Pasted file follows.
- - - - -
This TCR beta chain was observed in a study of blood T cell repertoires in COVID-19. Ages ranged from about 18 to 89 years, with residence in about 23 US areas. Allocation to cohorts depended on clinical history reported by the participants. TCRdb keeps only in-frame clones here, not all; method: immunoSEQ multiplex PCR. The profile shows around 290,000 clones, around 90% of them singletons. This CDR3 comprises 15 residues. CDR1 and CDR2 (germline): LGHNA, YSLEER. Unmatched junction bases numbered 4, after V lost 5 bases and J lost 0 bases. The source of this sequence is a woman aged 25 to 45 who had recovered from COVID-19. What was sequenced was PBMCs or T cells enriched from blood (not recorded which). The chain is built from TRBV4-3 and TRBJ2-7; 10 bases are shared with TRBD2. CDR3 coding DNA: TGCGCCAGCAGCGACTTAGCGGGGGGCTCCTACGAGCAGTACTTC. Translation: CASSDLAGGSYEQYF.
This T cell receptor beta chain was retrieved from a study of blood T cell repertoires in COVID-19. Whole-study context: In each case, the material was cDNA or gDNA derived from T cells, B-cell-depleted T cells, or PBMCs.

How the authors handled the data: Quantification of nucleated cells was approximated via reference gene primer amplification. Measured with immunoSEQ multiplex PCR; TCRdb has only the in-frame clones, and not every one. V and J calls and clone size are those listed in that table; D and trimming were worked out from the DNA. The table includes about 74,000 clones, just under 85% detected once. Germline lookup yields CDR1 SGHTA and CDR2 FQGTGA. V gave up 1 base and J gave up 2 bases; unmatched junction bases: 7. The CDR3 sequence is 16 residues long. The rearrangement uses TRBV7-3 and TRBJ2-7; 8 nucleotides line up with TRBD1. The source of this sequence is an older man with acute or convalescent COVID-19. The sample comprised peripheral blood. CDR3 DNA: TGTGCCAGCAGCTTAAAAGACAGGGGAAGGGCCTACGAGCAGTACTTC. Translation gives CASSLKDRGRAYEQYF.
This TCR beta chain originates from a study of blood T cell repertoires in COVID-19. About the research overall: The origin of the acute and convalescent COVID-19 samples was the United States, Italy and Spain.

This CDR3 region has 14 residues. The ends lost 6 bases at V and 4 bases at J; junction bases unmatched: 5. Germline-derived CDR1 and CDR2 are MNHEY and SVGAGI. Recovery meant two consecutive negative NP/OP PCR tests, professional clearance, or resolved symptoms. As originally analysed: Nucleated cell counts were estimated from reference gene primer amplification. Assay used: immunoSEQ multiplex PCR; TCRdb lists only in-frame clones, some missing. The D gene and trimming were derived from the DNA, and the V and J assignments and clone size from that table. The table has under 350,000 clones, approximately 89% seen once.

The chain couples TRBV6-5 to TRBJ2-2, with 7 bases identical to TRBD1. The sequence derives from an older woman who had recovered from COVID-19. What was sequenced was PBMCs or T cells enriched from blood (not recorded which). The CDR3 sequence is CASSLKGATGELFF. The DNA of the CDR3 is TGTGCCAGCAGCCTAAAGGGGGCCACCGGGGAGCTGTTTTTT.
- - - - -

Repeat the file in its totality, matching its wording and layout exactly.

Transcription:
This TCR beta chain was observed in a study of blood T cell repertoires in COVID-19. Ages ranged from about 18 to 89 years, with residence in about 23 US areas. Allocation to cohorts depended on clinical history reported by the participants. TCRdb keeps only in-frame clones here, not all; method: immunoSEQ multiplex PCR. The profile shows around 290,000 clones, around 90% of them singletons. This CDR3 comprises 15 residues. CDR1 and CDR2 (germline): LGHNA, YSLEER. Unmatched junction bases numbered 4, after V lost 5 bases and J lost 0 bases. The source of this sequence is a woman aged 25 to 45 who had recovered from COVID-19. What was sequenced was PBMCs or T cells enriched from blood (not recorded which). The chain is built from TRBV4-3 and TRBJ2-7; 10 bases are shared with TRBD2. CDR3 coding DNA: TGCGCCAGCAGCGACTTAGCGGGGGGCTCCTACGAGCAGTACTTC. Translation: CASSDLAGGSYEQYF.
This T cell receptor beta chain was retrieved from a study of blood T cell repertoires in COVID-19. Whole-study context: In each case, the material was cDNA or gDNA derived from T cells, B-cell-depleted T cells, or PBMCs.

How the authors handled the data: Quantification of nucleated cells was approximated via reference gene primer amplification. Measured with immunoSEQ multiplex PCR; TCRdb has only the in-frame clones, and not every one. V and J calls and clone size are those listed in that table; D and trimming were worked out from the DNA. The table includes about 74,000 clones, just under 85% detected once. Germline lookup yields CDR1 SGHTA and CDR2 FQGTGA. V gave up 1 base and J gave up 2 bases; unmatched junction bases: 7. The CDR3 sequence is 16 residues long. The rearrangement uses TRBV7-3 and TRBJ2-7; 8 nucleotides line up with TRBD1. The source of this sequence is an older man with acute or convalescent COVID-19. The sample comprised peripheral blood. CDR3 DNA: TGTGCCAGCAGCTTAAAAGACAGGGGAAGGGCCTACGAGCAGTACTTC. Translation gives CASSLKDRGRAYEQYF.
This TCR beta chain originates from a study of blood T cell repertoires in COVID-19. About the research overall: The origin of the acute and convalescent COVID-19 samples was the United States, Italy and Spain.

This CDR3 region has 14 residues. The ends lost 6 bases at V and 4 bases at J; junction bases unmatched: 5. Germline-derived CDR1 and CDR2 are MNHEY and SVGAGI. Recovery meant two consecutive negative NP/OP PCR tests, professional clearance, or resolved symptoms. As originally analysed: Nucleated cell counts were estimated from reference gene primer amplification. Assay used: immunoSEQ multiplex PCR; TCRdb lists only in-frame clones, some missing. The D gene and trimming were derived from the DNA, and the V and J assignments and clone size from that table. The table has under 350,000 clones, approximately 89% seen once.

The chain couples TRBV6-5 to TRBJ2-2, with 7 bases identical to TRBD1. The sequence derives from an older woman who had recovered from COVID-19. What was sequenced was PBMCs or T cells enriched from blood (not recorded which). The CDR3 sequence is CASSLKGATGELFF. The DNA of the CDR3 is TGTGCCAGCAGCCTAAAGGGGGCCACCGGGGAGCTGTTTTTT.